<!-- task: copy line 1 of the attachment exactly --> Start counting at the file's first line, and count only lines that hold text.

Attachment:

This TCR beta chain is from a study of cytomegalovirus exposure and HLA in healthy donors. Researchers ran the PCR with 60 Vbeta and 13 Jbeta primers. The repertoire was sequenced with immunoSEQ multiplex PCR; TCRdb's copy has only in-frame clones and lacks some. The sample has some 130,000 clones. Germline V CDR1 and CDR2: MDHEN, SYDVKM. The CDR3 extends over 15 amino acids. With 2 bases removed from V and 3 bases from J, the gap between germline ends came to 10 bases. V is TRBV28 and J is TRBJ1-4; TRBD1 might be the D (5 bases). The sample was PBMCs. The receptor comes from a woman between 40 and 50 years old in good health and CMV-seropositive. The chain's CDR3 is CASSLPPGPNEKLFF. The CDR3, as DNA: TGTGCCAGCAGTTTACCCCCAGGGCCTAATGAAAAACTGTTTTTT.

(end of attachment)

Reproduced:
This TCR beta chain is from a study of cytomegalovirus exposure and HLA in healthy donors. Researchers ran the PCR with 60 Vbeta and 13 Jbeta primers. The repertoire was sequenced with immunoSEQ multiplex PCR; TCRdb's copy has only in-frame clones and lacks some. The sample has some 130,000 clones. Germline V CDR1 and CDR2: MDHEN, SYDVKM. The CDR3 extends over 15 amino acids. With 2 bases removed from V and 3 bases from J, the gap between germline ends came to 10 bases. V is TRBV28 and J is TRBJ1-4; TRBD1 might be the D (5 bases). The sample was PBMCs. The receptor comes from a woman between 40 and 50 years old in good health and CMV-seropositive. The chain's CDR3 is CASSLPPGPNEKLFF. The CDR3, as DNA: TGTGCCAGCAGTTTACCCCCAGGGCCTAATGAAAAACTGTTTTTT.